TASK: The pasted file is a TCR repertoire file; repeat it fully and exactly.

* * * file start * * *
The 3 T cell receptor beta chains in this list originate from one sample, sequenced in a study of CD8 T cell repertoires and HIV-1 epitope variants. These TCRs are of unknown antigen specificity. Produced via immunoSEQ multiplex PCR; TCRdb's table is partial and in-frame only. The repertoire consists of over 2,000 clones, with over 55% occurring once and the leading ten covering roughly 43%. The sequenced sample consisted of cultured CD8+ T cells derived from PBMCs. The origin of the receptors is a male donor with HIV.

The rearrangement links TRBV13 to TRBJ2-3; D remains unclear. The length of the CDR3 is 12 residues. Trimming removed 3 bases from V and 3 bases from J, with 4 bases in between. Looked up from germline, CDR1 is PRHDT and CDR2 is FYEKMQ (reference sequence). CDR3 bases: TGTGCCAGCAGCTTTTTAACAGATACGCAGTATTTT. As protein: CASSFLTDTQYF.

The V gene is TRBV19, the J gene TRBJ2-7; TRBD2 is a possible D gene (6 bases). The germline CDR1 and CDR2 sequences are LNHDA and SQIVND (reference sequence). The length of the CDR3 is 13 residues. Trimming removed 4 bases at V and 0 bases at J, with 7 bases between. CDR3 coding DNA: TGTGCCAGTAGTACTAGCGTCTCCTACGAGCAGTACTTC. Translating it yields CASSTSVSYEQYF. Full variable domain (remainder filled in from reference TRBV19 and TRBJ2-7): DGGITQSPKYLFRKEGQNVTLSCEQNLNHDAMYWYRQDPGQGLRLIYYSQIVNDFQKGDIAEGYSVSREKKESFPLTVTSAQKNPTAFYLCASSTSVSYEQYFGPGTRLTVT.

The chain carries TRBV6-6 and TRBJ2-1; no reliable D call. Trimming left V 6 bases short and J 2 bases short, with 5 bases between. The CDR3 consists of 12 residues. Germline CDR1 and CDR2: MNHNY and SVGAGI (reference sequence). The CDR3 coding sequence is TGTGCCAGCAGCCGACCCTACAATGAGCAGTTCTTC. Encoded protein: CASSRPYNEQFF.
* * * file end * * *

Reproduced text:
The 3 T cell receptor beta chains in this list originate from one sample, sequenced in a study of CD8 T cell repertoires and HIV-1 epitope variants. These TCRs are of unknown antigen specificity. Produced via immunoSEQ multiplex PCR; TCRdb's table is partial and in-frame only. The repertoire consists of over 2,000 clones, with over 55% occurring once and the leading ten covering roughly 43%. The sequenced sample consisted of cultured CD8+ T cells derived from PBMCs. The origin of the receptors is a male donor with HIV.

The rearrangement links TRBV13 to TRBJ2-3; D remains unclear. The length of the CDR3 is 12 residues. Trimming removed 3 bases from V and 3 bases from J, with 4 bases in between. Looked up from germline, CDR1 is PRHDT and CDR2 is FYEKMQ (reference sequence). CDR3 bases: TGTGCCAGCAGCTTTTTAACAGATACGCAGTATTTT. As protein: CASSFLTDTQYF.

The V gene is TRBV19, the J gene TRBJ2-7; TRBD2 is a possible D gene (6 bases). The germline CDR1 and CDR2 sequences are LNHDA and SQIVND (reference sequence). The length of the CDR3 is 13 residues. Trimming removed 4 bases at V and 0 bases at J, with 7 bases between. CDR3 coding DNA: TGTGCCAGTAGTACTAGCGTCTCCTACGAGCAGTACTTC. Translating it yields CASSTSVSYEQYF. Full variable domain (remainder filled in from reference TRBV19 and TRBJ2-7): DGGITQSPKYLFRKEGQNVTLSCEQNLNHDAMYWYRQDPGQGLRLIYYSQIVNDFQKGDIAEGYSVSREKKESFPLTVTSAQKNPTAFYLCASSTSVSYEQYFGPGTRLTVT.

The chain carries TRBV6-6 and TRBJ2-1; no reliable D call. Trimming left V 6 bases short and J 2 bases short, with 5 bases between. The CDR3 consists of 12 residues. Germline CDR1 and CDR2: MNHNY and SVGAGI (reference sequence). The CDR3 coding sequence is TGTGCCAGCAGCCGACCCTACAATGAGCAGTTCTTC. Encoded protein: CASSRPYNEQFF.